Makoni v. Schroeder et al

Filing 8

ORDER: (1) Granting Motion to Proceed in Forma Pauperis; and (2) Dismissing Complaint for Failing to State a Claim. Plaintiff forty-five (45) days leave from the date of this Order in which to file an Amended Complaint. Signed by Judge Roger T. Benitez on 2/27/2017.(All non-registered users served via U.S. Mail Service)(knb)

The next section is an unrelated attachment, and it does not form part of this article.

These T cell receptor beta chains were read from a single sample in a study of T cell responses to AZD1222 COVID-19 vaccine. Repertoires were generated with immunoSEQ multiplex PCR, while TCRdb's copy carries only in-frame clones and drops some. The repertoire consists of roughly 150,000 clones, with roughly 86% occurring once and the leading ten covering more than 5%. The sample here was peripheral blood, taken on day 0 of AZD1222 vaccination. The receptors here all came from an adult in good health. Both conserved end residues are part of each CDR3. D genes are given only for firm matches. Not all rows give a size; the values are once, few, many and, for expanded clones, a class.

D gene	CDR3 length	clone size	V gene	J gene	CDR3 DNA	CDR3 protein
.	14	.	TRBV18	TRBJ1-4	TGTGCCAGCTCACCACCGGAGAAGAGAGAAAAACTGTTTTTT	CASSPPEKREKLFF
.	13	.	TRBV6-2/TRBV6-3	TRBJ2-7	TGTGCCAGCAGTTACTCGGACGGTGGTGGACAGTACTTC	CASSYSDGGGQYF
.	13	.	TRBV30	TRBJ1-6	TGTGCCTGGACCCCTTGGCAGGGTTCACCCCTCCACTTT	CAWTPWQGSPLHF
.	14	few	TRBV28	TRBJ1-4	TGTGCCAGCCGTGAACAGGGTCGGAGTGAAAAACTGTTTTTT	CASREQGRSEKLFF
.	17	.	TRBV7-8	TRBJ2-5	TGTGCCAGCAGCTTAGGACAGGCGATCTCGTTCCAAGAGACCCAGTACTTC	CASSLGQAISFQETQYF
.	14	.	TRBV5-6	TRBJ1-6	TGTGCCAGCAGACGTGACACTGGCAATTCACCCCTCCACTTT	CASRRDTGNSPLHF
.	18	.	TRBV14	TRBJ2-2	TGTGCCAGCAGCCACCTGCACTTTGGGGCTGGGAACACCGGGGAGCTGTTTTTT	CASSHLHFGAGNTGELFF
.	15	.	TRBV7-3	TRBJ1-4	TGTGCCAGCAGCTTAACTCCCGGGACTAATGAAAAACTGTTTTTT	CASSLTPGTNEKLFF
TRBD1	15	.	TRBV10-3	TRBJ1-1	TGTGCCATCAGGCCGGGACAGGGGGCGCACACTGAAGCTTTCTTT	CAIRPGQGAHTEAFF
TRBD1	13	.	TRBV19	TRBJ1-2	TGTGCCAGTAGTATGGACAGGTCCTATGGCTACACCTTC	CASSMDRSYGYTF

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V- 1 \ 2 filed pH 2» 3t 3 4 Mb PEfU^Y 5 6 7 8 UNITED STATES DISTRICT COURT 9 SOUTHERN DISTRICT OF CALIFORNIA 10 11 ROBERT SIMBA MAKONI Case No.: 16cv2497-BEN (PCL) Plaintiff, 12 13 v. 14 ORDER: (1) GRANTING MOTION TO PROCEED IN FORMA PAUPERIS; AND (2) DISMISSING COMPLAINT FOR FAILING TO STATE A CLAIM FACILITY COMMANDER EDWIN SCHROEDER, DEPUTY RODRIGUEZ, DEPUTY LOONEY, DEPUTY SNYDER, DR. PHAM TRAN and NURSE MANNIE, 15 16 17 18 Defendants. 19 20 On October 3, 2016, Robert Simba Makoni (“Plaintiff’), a person detained at the 21 Vista Detention Facility (“VDF”) in Vista, California, at the time of filing but subsequently 22 released from custody, and proceeding pro se, filed a civil rights Complaint (“Compl.”) 23 pursuant to 42 U.S.C. § 1983. (ECF No. 1.) He alleges violations of: (1) his Fourteenth 24 Amendment right to freedom of association arising from a policy of segregating inmates 25 by race at the VDF; (2) his Eighth Amendment right to be free from deliberate indifference 26 to his serious medical needs as a result of the medical care he received at the VDF; (3) his 27 Eighth Amendment right to be free from deliberate indifference to his safety by the 28 disclosure of his medical condition to other inmates; and (4) his First Amendment right to l 16cv2497-BEN (PCL) 1 be free from retaliation after filing complaints about his treatment at the VDF. (Compl. at 2 6-29.) Plaintiff did not prepay the $400 civil filing fee required to commence a civil action 3 by 28 U.S.C. § 1914(a), but instead filed a Motion to Proceed In Forma Pauperis (“IFP”) 4 pursuant to 28 U.S.C. § 1915(a). (ECF No. 2.) He also filed a Motion for a Preliminary 5 Injunction and a Temporary Restraining Order, and a Motion for Appointment of Counsel. 6 (ECF Nos. 3-4.) 7 On December 19,2016, the Court denied all of Plaintiff s motions, including his IFP 8 motion which was not properly supported, and dismissed this action without prejudice to 9 Plaintiff to either pay the filing fee or file a properly supported IFP application. (ECF No. 10 6.) Plaintiff has now filed a properly supported IFP Motion. (ECF No. 7.) Motion to Proceed In Forma Pauperis 11 I. 12 As Plaintiff was informed in the Court’s previous Order, all parties instituting any 13 civil action, suit or proceeding in a district court of the United States, except an application 14 for writ of habeas corpus, must pay a filing fee of $400. See 28 U.S.C. § 1914(a). An 15 action may proceed despite a plaintiffs failure to prepay the entire fee only if he is granted 16 leave to proceed IFP pursuant to 28 U.S.C. § 1915(a). Rodriguez v. Cook, 169 F.3d 1176, 17 1177 (9th Cir. 1999). A federal court may authorize the commencement of a civil action 18 without prepayment of fees if a person submits an affidavit, including a statement of all 19 assets he possesses, that shows he is unable to pay the required filing fee. See 28 U.S.C. 20 § 1915(a). The determination of indigency falls within the court’s discretion. California 21 Men’s Colony v. Rowland. 939 F.2d 854, 858 (9th Cir. 1991), rev’d on other grounds. 506 22 U.S. 194 (1993); see also Adkins v. E.I. DuPont de Nemours & Co., 335 U.S. 331, 339 23 (1948) (noting that while a civil litigant need not “be absolutely destitute to enjoy the 24 benefit of the [28 U.S.C. § 1915],” his affidavit must nevertheless demonstrate to the court 25 that he cannot, because of poverty, pay or give security for the costs of suit “and still be 26 able to provide himself and dependents with the necessities of life.”) (internal quotations 27 omitted). The facts as to poverty must be stated with “some particularity, definiteness, and 28 certainty.” United States v. McOuade. 647 F.2d 938,940 (9th Cir. 1981) (citation omitted). 2 16cv2497-BEN (PCL) 1 Here, the Court finds that Plaintiff has now submitted an affidavit sufficient to satisfy 2 both28U.S.C. § 1915(a)(1) and S.D. Cal. CrvLR 3.2. Plaintiff claims to receive a monthly 3 income of $649 in public assistance. (ECF No. 7 at 7.) From this supplemental accounting, 4 the Court finds Plaintiff has insufficient available funds from which to pay any filing fees 5 at this time. See 28 U.S.C. § 1915(b)(4). Therefore, the Court GRANTS Plaintiffs 6 Motion to Proceed IFP. 7 II. Initial Screening per 28 U.S.C. §§ 1915(e)(2)(B) and 1915A(b) 8 A. Standard of Review 9 “The Court shall review, before docketing, if feasible or, in any event, as soon as 10 practicable after docketing,” complaints filed by all persons proceeding IFP, and by those 11 who are “incarcerated or detained in any facility [and] accused of, sentenced for, or 12 adjudicated delinquent for, violations of criminal law or the terms or conditions of parole, 13 probation, pretrial release, or diversionary program.” See 28 U.S.C. §§ 1915(e)(2) and 14 1915A(b). The Court must sua sponte dismiss complaints, or any portions thereof, which 15 are frivolous, malicious, fail to state a claim, or which seek damages from defendants who 16 are immune. See 28 U.S.C. §§ 1915(e)(2)(B) and 1915A; Lopez v. Smith. 203 F.3d 1122, 17 1126-27 (9th Cir. 2000). 18 All complaints must contain “a short and plain statement of the claim showing that 19 the pleader is entitled to relief.” Fed.R.Civ.P. 8(a)(2). Detailed factual allegations are not 20 required, but “[t]hreadbare recitals of the elements of a cause of action, supported by mere 21 conclusory statements, do not suffice.” Ashcroft v. Iqbal. 556 U.S. 662, 678 (2009), citing 22 Bell Atlantic Corp. v. Twomblv. 550 U.S. 544, 555 (2007). “Determining whether a 23 complaint states a plausible claim for relief [is]... a context-specific task that requires the 24 reviewing court to draw on its judicial experience and common sense.” Id. at 679. The 25 “mere possibility of misconduct” falls short of meeting the Iqbal plausibility standard. Id.; 26 see also Moss v. U. S. Secret Service. 572 F.3d 962, 969 (9th Cir. 2009). 27 “When there are well-pleaded factual allegations, a court should assume their 28 veracity, and then determine whether they plausibly give rise to an entitlement to relief.” 3 16cv2497-BEN (PCL) 1 Iqbal. 556 U.S. at 679; see also Resnick v. Hayes. 213 F.3d 443, 447 (9th Cir. 2000) 2 (“Under § 1983, when determining whether a complaint states a claim, a court must accept 3 as true all allegations of material fact and must construe those facts in the light most 4 favorable to the plaintiff.”); Barren v. Harrington. 152 F.3d 1193, 1194 (9th Cir. 1998) 5 (noting that § 1915(e)(2) “parallels the language of Federal Rule of Civil Procedure 6 12(b)(6)”). However, while the court has an “obligation ... where the petitioner is pro se, 7 particularly in civil rights cases, to construe the pleadings liberally and to afford the 8 petitioner the benefit of any doubt,” Hebbe v. Pliler. 627 F.3d 338, 342 (9th Cir. 2010), 9 citing Bretz v. Kelman. 773 F.2d 1026, 1027 n.l (9th Cir. 1985) (en banc), it may not, in 10 so doing, “supply essential elements of the claim that were not initially pled.” Ivey v. 11 Board of Regents of the University of Alaska. 673 F.2d 266, 268 (9th Cir. 1982). 12 “Section 1983 creates a private right of action against individuals who, acting under 13 color of state law, violate federal constitutional or statutory rights.” Devereaux v. Abbey, 14 263 F.3d 1070, 1074 (9th Cir. 2001). Section 1983 “is not itself a source of substantive 15 rights, but merely provides a method for vindicating federal rights elsewhere conferred.” 16 Graham v. Connor, 490 U.S. 386, 393-94 (1989) (internal quotation marks and citations 17 omitted). “To establish § 1983 liability, a plaintiff must show both (1) deprivation of a 18 right secured by the Constitution and laws of the United States, and (2) that the deprivation 19 was committed by a person acting under color of state law.” Tsao v. Desert Palace, Inc., 20 698 F.3d 1128, 1138 (9th Cir. 2012). 21 B. Plaintiff’s Allegations 22 Plaintiff alleges that on June 6, 2016, he was arrested on a probation violation and 23 the arresting officers picked up a 30-day supply of prescription medication for Plaintiff on 24 their way to the VDF. (Compl. at 8.) Plaintiff informed the VDF medical staff upon arrival 25 that he was HIV positive and was required to take his prescribed medication at 10:00 p.m. 26 every day, and that he had not yet taken his medication that day. (Id.) Defendant Deputy 27 Looney allegedly denied Plaintiffs request for his medication despite Plaintiff having been 28 told by the medical staff that the Deputies would see to it that he had his medication, and 4 16cv2497-BEN (PCL) 1 he was denied his medication for the next 48 hours. (Id at 9.) After spending 48 hours in 2 a holding cell, Plaintiff asked Deputy Looney why the other inmates in the holding cell had 3 been assigned cells but he had not, and was told it was due to a policy of racially 4 segregating inmates. (Id. at 24.) On June 8, 2016, he again asked Deputy Looney for his 5 medication, and complained he was receiving peanut butter sandwiches despite a peanut 6 allergy, but the defendant dismissed his complaints and refused to allow Plaintiff access to 7 a nurse, and Plaintiff filed an inmate grievance against Deputy Looney. (Id. at 9-10.) 8 Plaintiff was seen by Defendants Dr. Tran and Nurse Mannie on June 9, 2016, and 9 complained about the lack of access to his HIV medication, the peanut butter sandwich 10 meals, and that he was not getting medication for his gastro-esophageal reflux disorder. 11 (Id. at 10.) Dr. Tran told Plaintiff that he was unable to do anything for him because he 12 had not yet received Plaintiffs medical records, but there would be no harm in missing a 13 few days of his HIV medication. (Id. at 11.) With respect to Plaintiffs complaint about 14 receiving peanut butter sandwiches, Dr. Tran told him that “a lot of criminals who come 15 here use the same tricks to get a diet preference, so no.” (Id.) 16 On June 10, 2016, Plaintiff was approached by Deputy Looney who tore up the 17 inmate grievance Plaintiff had filed against him and threw it in the trash, and told Plaintiff 18 he was going to transfer him to the Central Jail or the George Bailey Detention Facility. 19 (Id.) Plaintiff sent a follow-up medical request on June 11, 2016, complaining that he had 20 still not received any medication, but received no response. (Id. at 12.) That same day he 21 was approached by Deputy Looney and Defendant Deputy Rodriguez, who told him he 22 needed to stop filing grievances and making ridiculous requests, and he was moved to a 23 module at the VFD. (Id.) Plaintiff attempted to speak to Defendant Nurse Mannie when 24 he arrived there, but Deputy Rodriguez told Nurse Mannie not to speak to Plaintiff, and 25 Deputy Rodriquez pushed Plaintiff into his cell where he stayed until he was called to court 26 on July 18, 2016. (Id. at 12-13.) He filed a grievance against Dr. Tran, Nurse Mannie and 27 Deputy Rodriguez on July 14, 2016, which included a request for medical care, which was 28 returned to him the next day because it was a request and not a grievance. (Id. at 14.) 5 16cv2497-BEN (PCL) 1 On July 18, 2016, Plaintiff was transferred to a dormatory in the VDF, where he 2 received a response to his June 11, 2016 medical request, which informed him that his 3 medication had been ordered and an outside referral had been scheduled. (Id. at 13.) 4 Plaintiff asked Nurse Mannie that evening why his medication had only now been ordered 5 when he had been brought to the VDF with a 30-day supply, and was told that he should 6 be grateful he is getting the medical care he is receiving and if he wanted better care he 7 should stay out of jail. (Id.) Plaintiff alleges Nurse Mannie refused to allow him to see a 8 doctor and refused to change his peanut butter lunches. (Id.) 9 Plaintiff began receiving his medication on July 16, 2016, but was still not provided 10 with a no-peanut diet, and was informed on July 30, 2016 that the VDF would not approve 11 of his previously scheduled and recommended procedures for his gastro-esophageal reflux 12 disorder. (Id. at 16.) He filed a grievance that day against Dr. Tran in which he requested 13 an appointment, and the next day Nurse Mannie told Plaintiff that if he did not stop 14 requesting the same things and filing grievances he would be transferred and “cut out of 15 medical access completely.” (Id.) On July 21, 2016, Plaintiff tried to file a grievance 16 complaining that he had not received a response to his prior grievances, but Defendant 17 Deputy Snyder refused to accept it and refused to allow Plaintiff to go to the medical ward. 18 (Id. at 17.) On July 22, 2016, Deputies Snyder and Rodriguez refused to refer Plaintiff to 19 medical call, and later that day received a letter from his attorney which had been opened. 20 (Id.) Plaintiff filed a grievance against Deputies Snyder and Rodriguez the next day, and 21 was eventually told that his letter had been mistakenly opened by a rookie. (Id. at 18.) 22 Plaintiff was told at “pill call” on August 1,2016 that there was nothing for him, and 23 was told by the nurse that perhaps his medication supply had run out. (Id.) His medication 24 was suspended from August 2, 2016 until September 25, 2016. (Id. at 19.) He was seen 25 by Dr. Tran and Nurse Mannie on September 25, 2016, and was told that he was 26 “extradition material” and not a medical priority. (Id. at 19-20.) Dr. Tran told him that 27 “even the commander didn’t care and was not bothered about trifle inmate complaints and 28 that everything was up to him,” and that Plaintiff might still be getting his medication if he 6 16cv2497-BEN (PCL) 1 had not continually filed grievances; Nurse Mannie told him that getting him on medication 2 or a no-peanut diet would take an act of congress. (Id) 3 Plaintiff alleges that from September 20-29, 2016, Deputy Rodriguez confronted 4 Plaintiff in front of other inmates and referred to Plaintiffs HIV positive status, and 5 Plaintiff reminded him that his medical status was confidential and could place him at risk 6 for assault and harassment. (Id. at 20-21, 33.) Plaintiff alleges he suffers from colds, flu, 7 body aches, headaches, chest congestion, stomach pain, acid reflux, joint pain, occasional 8 blood in his stool, panic attacks, insomnia, dizziness, pneumonia and high blood pressure, 9 but that nothing was done to relieve those conditions. (Id. at 21-23.) 10 Plaintiff alleges that his Eighth Amendment right to be free from deliberate 11 indifference to his safety was violated by Defendant Rodriguez by allowing other inmates 12 to learn of his medical condition, his Eighth Amendment right to be free from deliberate 13 indifference to his serious medical needs was violated by all the Defendants in regards to 14 the medical care, his First Amendment right to be free from retaliation was violated by 15 Defendants Looney and Rodriguez when they retaliated in response to his grievances, and 16 his Fourteenth Amendment right to freedom of association was violated by the VDF’s 17 racial segregation policy. (Id. at 23-29.) 18 C. Defendant Commander Schroeder 19 First, the Court finds Plaintiffs Complaint requires sua sponte dismissal pursuant to 20 28 U.S.C. § 1915(e)(2)(B)(l) and § 1915A(b)(l) to the extent it seeks relief under § 1983 21 against Defendant Commander Schroeder. “To state a claim under 42 U.S.C. § 1983, the 22 plaintiff must allege two elements: (1) that a right secured by the Constitution or laws of 23 the United States was violated; and (2) that the alleged violation was committed by a person 24 acting under color of state law.” Campbell v. Washington Dep’t of Soc. Servs.. 671 F.3d 25 837, 842 n.5 (9th Cir. 2011), citing Ketchum v. Alameda Cnty., 811 F.2d 1243, 1245 (9th 26 Cir. 1987). The Complaint contains no factual allegations describing what Defendant 27 Commander Schroeder did, or failed to do, other than an allegation that Defendant Dr. Tran 28 told Plaintiff that Commander Schroeder did not care about his medical needs, and a 7 16cv2497-BEN (PCL) 1 conclusory statement that Commander Schroeder failed “to act on his knowledge of the 2 denial of medical care to plaintiff, harassment and abuse, retaliation and the substantial risk 3 of serious harm.” (Compl. at 26.) Plaintiff does not allege how this Defendant acquired 4 his knowledge of Plaintiff s medical needs. To the extent Plaintiff seeks to hold him liable 5 for the actions of his subordinates, there is no respondeat superior liability under 42 U.S.C. 6 § 1983. Palmer v. Sanderson. 9 F.3d 1433, 1437-38 (9th Cir. 1993). Rather, “deliberate 7 indifference is a stringent standard of fault, requiring proof that a municipal actor 8 disregarded a known or obvious consequence of his action.” Connick v. Thompson. 563 9 U.S. 51, 62 (2011) (“A less stringent standard of fault for a failure-to-train claim ‘would 10 result in de facto respondeat superior liability on municipalities . . . .”’), quoting City of 11 Canton. Ohio v. Harris. 489 U.S. 378, 392 (1989). 12 “The inquiry into causation must be individualized and focus on the duties and 13 responsibilities of each individual defendant whose acts or omissions are alleged to have 14 caused a constitutional deprivation.” Leer v. Murphy. 844 F.2d 628, 633 (9th Cir. 1988), 15 citing Rizzo v. Goode. 423 U.S. 362, 370-71 (1976); Bergv. Kincheloe. 794 F.2d 457,460 16 (9th Cir. 1986); Estate of Brooks v. United States. 197 F.3d 1245, 1248 (9th Cir. 1999) 17 (“Causation is, of course, a required element of a § 1983 claim.”) A person deprives 18 another “of a constitutional right, within the meaning of section 1983, if he does an 19 affirmative act, participates in another’s affirmative acts, or omits to perform an act which 20 he is legally required to do that causes the deprivation of which [the plaintiff complains].” 21 Johnson v. Duffy. 588 F.2d 740,743 (9th Cir. 1978). Plaintiff has not stated a claim against 22 Commander Schroeder because he has failed to allege facts regarding what actions were 23 taken or not taken by the Defendant which caused the alleged constitutional violations. See 24 Canton. 489 U.S. at 385 (“Respondeat superior and vicarious liability will not attach under 25 § 1983.”), citing Monell. 436 U.S. at 694-95. 26 D. Failure to Protect and Retaliation 27 Plaintiff alleges Defendant Deputy Rodriguez violated his Eighth Amendment right 28 to be free from deliberate indifference to his safety by revealing his HIV positive status to 8 16cv2497-BEN (PCL) 1 other inmates during his final week at the VDF. (Compl. at 20-21, 26, 33.) The rights of 2 pretrial detainees are protected by the Fourteenth Amendment’s Due Process Clause, but 3 the Court uses the standards for Eighth Amendment claims regarding allegations of pretrial 4 detainees’ conditions of confinement claims. Simmons v. Navajo County, 609 F.3d 1011, 5 1017-16 (9th Cir. 2010). Plaintiff can state a failure to protect claim if he alleges that a 6 defendant: (1) made an intentional decision regarding the conditions under which Plaintiff 7 was confined which exposed Plaintiff to a substantial risk of serious harm that could have 8 been avoided through reasonable and available measures, (2) did not take reasonably 9 available measures to abate that risk even though a reasonable officer in the circumstances 10 would have known of the risk, and (3) by not taking such measures caused Plaintiffs 11 injuries. Castro v. City of Los Angeles, 833 F.3d 1060, 1071 (9th Cir. 2016) (en banc), 12 cert, denied. 2017 WL 276190 (Jan. 23, 2017). 13 Plaintiffs allegations do not satisfy the standard for stating a failure to protect claim. 14 Assuming the allegation that Deputy Rodriguez mentioned Plaintiffs HIV status “in front 15 of other inmates” satisfies the first Castro prong, Plaintiff has not alleged facts supporting 16 the other two prongs. He sets forth no factual allegations showing that Deputy Rodriguez 17 failed to take reasonable measures to avoid or abate the risk, such as ensuring that Plaintiff 18 was not in danger from other inmates, and has failed to allege that any injury resulted from 19 the disclosure. As Plaintiff is no longer incarcerated at the VDF, he must allege he was 20 injured in some manner by the disclosure of his HIV status in order to state a claim for 21 failure to protect. Castro, 833 F.3d at 1071. 22 Plaintiff claims Deputy Rodriguez disclosed his medical status and interfered with 23 his legal mail, and that Deputy Looney threatened him with a transfer, in retaliation for his 24 complaints. (Compl. at 29.) However, Plaintiff has not alleged that those Defendants were 25 in a position to, or did in fact carry out, their threats, or that he was injured as a result of 26 their actions, and has failed to state a § 1983 claim for retaliation. See Barnett v. Centoni, 27 31 F.3d 813, 815-16 (9th Cir. 1994) (“A prisoner suing prison officials under § 1983 for 28 retaliation must allege that he was retaliated against for exercising his constitutional rights 9 16cv2497-BEN (PCL) 1 and that the retaliatory action does not advance legitimate penological goals, such as 2 preserving institutional order and discipline.”); Leer. 844 F.2d at 633 (“The inquiry into 3 causation must be individualized and focus on the duties and responsibilities of each 4 individual defendant whose acts or omissions are alleged to have caused a constitutional 5 deprivation.”); Brooks. 197 F.3d at 1248 (“Causation is, of course, a required element of a 6 § 1983 claim.”) 7 E. Deliberate indifference to serious medical needs 8 Plaintiff has also failed to state a claim based on a delay or denial of medical care. 9 In order to allege a violation of the Eighth Amendment for inadequate medical care, 10 Plaintiff must satisfy both an objective and a subjective standard. Colwell v. Bannister, 11 763 F.3d 1060, 1066 (9th Cir. 2014). Only “deliberate indifference to serious medical 12 needs of prisoners constitutes the unnecessary and wanton infliction of pain proscribed by 13 the Eighth Amendment.” Estelle v. Gamble, 429 U.S. 97,104 (1976) (citation and internal 14 quotation marks omitted). “A determination of ‘deliberate indifference’ involves an 15 examination of two elements: the seriousness of the prisoner’s medical need and the nature 16 of the defendant’s response to that need.” McGuckinv. Smith, 974 F.2d 1050, 1059 (9th 17 Cir. 1991), overruled on other grounds by WMX Techs., Inc, v. Miller. 104F.3dll33 (9th 18 Cir. 1997) (en banc). 19 Plaintiff must plead the existence of an objectively serious medical need. 20 McGuckin, 974 F.2d at 1059-60 (“The existence of an injury that a reasonable doctor or 21 patient would find important and worthy of comment or treatment; the presence of a 22 medical condition that significantly affects an individual’s daily activities; or the existence 23 of chronic and substantial pain are examples of indications that a prisoner has a ‘serious’ 24 need for medical treatment.”) Assuming the Complaint provides sufficient allegations of 25 a serious medical need, it is clear, for the following reasons, the Complaint fails to include 26 any further “factual content” to show that any Defendant acted with “deliberate 27 indifference to [his] serious medical needs.” Jett v. Penner, 439 F.3d 1091, 1096 (9th Cir. 28 2006), quoting Gamble. 429 U.S. at 104. 10 16cv2497-BEN (PCL) 1 Plaintiff alleges that he asked the Deputy Defendants for access to medical care, but 2 does not set forth specific allegations regarding what they failed to do, other than delay his 3 access to his prescription medication which, as set forth below, does not amount to 4 deliberate indifference. Rather, he alleges he made requests for medical care which led to 5 his being examined by Defendants Dr. Tran and Nurse Mannie. The Complaint lacks any 6 specific allegations that the deputies acted with deliberate indifference to his plight by 7 “knowing of and disregarding an excessive risk to his health and safety.” Farmer v. 8 Brennan. 511 U.S. 825, 837 (1994); Iqbal. 556 U.S. at 678; Twomblv. 550 U.S. at 557. To 9 the extent Plaintiff alleges the Deputy Defendants acted negligently and without knowledge 10 that Plaintiff had a serious medical need, a § 1983 claim cannot sound merely in negligence 11 or substandard medical care. Farmer, 511 U.S. at 835 (holding that a mere negligent failure 12 to protect an inmate from harm is not actionable under § 1983); Toguchi v. Chung, 391 13 F.3d 1051, 1057 (9th Cir. 2004) (“Mere negligence in diagnosing or treating a medical 14 condition, without more, does not violate a prisoner’s Eighth Amendment rights.”), quoting 15 McGuckin, 974 F.2d at 1059. “Deliberate indifference,” on the other hand, “is a high legal 16 standard,” and claims of medical malpractice, negligence or a difference of opinion 17 concerning the course of treatment are insufficient to establish a constitutional deprivation. 18 Simmons, 609 F.3d at 1019, citing Toguchi, 391 F.3d at 1060. 19 Similarly, with respect to the allegations against the medical provider Defendants, 20 Dr. Tran and Nurse Mannie, Plaintiff alleges that he was in fact provided with medical care 21 while at the VDF. Although he alleges he was temporarily deprived of his prescription 22 medication despite having a supply with him when he reached the VDF, he states that Dr. 23 Tran informed him the delay was due to the fact that medication could not be provided 24 until a prisoner’s medical records had arrived. Moreover, Dr. Tran informed Plaintiff that 25 the brief period of being without the medication would not adversely affect his condition, 26 and Plaintiff has not alleged that his condition was adversely affected by the delay in 27 providing him with his prescribed medication. Thus, he has merely alleged a difference of 28 opinion regarding his need for medical care, and has not alleged that Dr. Tran acted with n 16cv2497-BEN (PCL) 1 deliberate indifference to his plight by “knowing of and disregarding an excessive risk to 2 his health and safety” with respect to the delay in providing his prescription medication. 3 Farmer. 511 U.S. at 837; Iqbal. 556 U.S. at 678; Twomblv. 550 U.S. at 557; Simmons. 609 4 F.3d at 1019 (claims of medical malpractice, negligence or a difference of opinion 5 concerning the course of treatment are insufficient to establish a constitutional 6 deprivation). 7 Although Plaintiff lists various illnesses during his stay at the VDF, he does not 8 allege they were caused by the delay in providing him medication. Rather, Plaintiff merely 9 alleges that Dr. Tran and Nurse Mannie refused to change his peanut butter lunches, and 10 warned him to stop filing grievances, but does not allege these Defendants were aware of 11 and disregarded a serious medical need in those respects. For example, he does not allege 12 that his medical records showed he suffered from a peanut allergy, and does not describe 13 the severity of the allergy or that the Defendants were aware it was a serious medical need. 14 Although he states that he had a previously recommended suggested treatment for his 15 gastro-esophageal reflux disorder, he does not describe the severity of that medical need or \ 16 provide details regarding the suggested treatment, and, as with his peanut allergy, does not 17 allege that any Defendant was aware that the condition was severe or required immediate 18 attention. Rather, he disagrees with the manner in which he was provided with medical 19 care, and has therefore failed to state a claim for deliberate indifference to his serious 20 medical needs. See Simmons. 609 F.3d at 1019 (recognizing that deliberate indifference 21 to medical needs “is a high legal standard,” and claims of medical malpractice, negligence 22 or a difference of opinion concerning the course of treatment are insufficient to establish a 23 constitutional deprivation), citing Toguchi. 391 F.3d at 1060. If Plaintiff wishes to proceed 24 with a claim for deliberate indifference to his serious medical needs based on a delay in 25 providing him with medication, or with the refusal to provide him with medical care, he 26 must not rely on conclusory allegations, but must allege facts which show that the 27 Defendants knew of and deliberately disregarded his serious medical needs. Iqbal. 556 28 U.S. at 678; Twomblv. 550 U.S. at 557; Farmer. 511 U.S. at 837. 12 16cv2497-BEN (PCL) 1 F. Racial Segregation 2 Finally, Plaintiff alleges that his Fourteenth Amendment right to freedom of 3 association was violated by a VDF policy of racially segregating inmates. (Compl. at 24.) 4 “Prisoners are protected under the Equal Protection Clause of the Fourteenth Amendment 5 from invidious discrimination based on race.” Wolff v. McDonnell 418 U.S. 539, 556 6 (1974). Race-based policies in prisons must be narrowly tailored to serve a compelling 7 state interest. Johnson v. California. 543 U.S. 499, 510-11 (2005). 8 Plaintiff alleges that the San Diego Sheriffs Department and the VDF have a policy 9 of using race in classifying and housing prisoners. (Compl. at 24.) To allege a claim of 10 municipal liability, Plaintiff must include in his pleading enough “factual content” to 11 support a reasonable inference to show that: (1) he was deprived of a constitutional right; 12 (2) the county had a policy; (3) the policy amounted to deliberate indifference to his 13 constitutional right; and (4) the policy was the “moving force behind the constitutional 14 violation.” Van Ort v. Estate of Stanewich. 92 F.3d 831, 835 (9th Cir. 1996); see also 15 Iqbal, 556 U.S. at 678; Trevino v. Gates, 99 F.3d 911, 918 (9th Cir. 1996). “Threadbare 16 recitals of the elements of a cause of action, supported by mere conclusory statements, do 17 not suffice.” Iqbal, 556 U.S. at 678. The “mere possibility of misconduct” falls short of 18 meeting the Iqbal plausibility standard. Id.; Moss, 572 F.3d at 969. 19 As currently pleaded, Plaintiffs Complaint fails to state a claim under 28 U.S.C. 20 §§ 1915(e)(2) and 1915A(b) for municipal liability for a policy of segregating prisoners at 21 the VDF because Plaintiff has not named as a defendant who he seeks to hold liable for the 22 existence of the policy, that is, which defendant he claims enacted the policy. The only 23 named Defendants to this action are employees of San Diego County. However, there is 24 no respondeat superior liability under 42 U.S.C. § 1983. Palmer. 9 F.3d at 1437-38. Thus, 25 even if he has alleged facts which “might plausibly suggest” that he was classified by his 26 race pursuant to any municipal custom, policy, or practice implemented or promulgated 27 with deliberate indifference to his constitutional rights, or that such a policy was the 28 “moving force” or cause of his injury, he has not named a proper municipal defendant as 13 16cv2497-BEN (PCL) 1 to this claim. Id.; see also Hernandez v. County of Tulare, 666 F.3d 631, 637 (9th Cir. 2 2012) (applying Iqbal’s pleading standards to Monell claims); Board of County Com’rs of 3 Bryan County. Okl. v. Brown, 520 U.S. 397, 404 (1997) (“[I]t is not enough for a § 1983 4 plaintiff merely to identify conduct properly attributable to the municipality . . . [t]he 5 plaintiff must also demonstrate that, through its deliberate conduct, the municipality was 6 the ‘moving force’ behind the injury alleged. That is, a plaintiff must show that the 7 municipal action was taken with the requisite degree of culpability and must demonstrate 8 a causal link between the municipal action and the deprivation of federal rights.”) 9 III. Conclusion and Orders 10 Good cause appearing, the Court: 11 1. 12 13 GRANTS Plaintiffs Motion to Proceed IFP pursuant to 28 U.S.C. § 1915(a) (ECF No. 7). 2. DISMISSES Plaintiffs Complaint for failing to state a claim upon which 14 relief may be granted pursuant to 28 U.S.C. § 1915(e)(2) and § 1915A(b), and GRANTS 15 him forty-five (45) days leave from the date of this Order in which to file an Amended 16 Complaint which cures all the deficiencies of pleading noted. Plaintiffs Amended 17 Complaint must be complete in itself without reference to his original pleading. Defendants 18 not named and any claims not re-alleged in the Amended Complaint will be considered 19 waived. See S.D. Cal. CivLR 15.1; Hal Roach Studios, Inc, v. Richard Feiner & Co., Inc., 20 896 F.2d 1542, 1546 (9th Cir. 1989) (“[A]n amended pleading supersedes the original.”); 21 Lacey v. Maricopa Cntv.. 693 F.3d 896, 928 (9th Cir. 2012) (noting that claims dismissed 22 with leave to amend which are not re-alleged in an^tmended pleading may be “considered 23 waived if not j£pled.”) 24 25 26 Hqh\|<ng©rT. Benitez United States District Judge 7 27 28 14 16cv2497-BEN (PCL)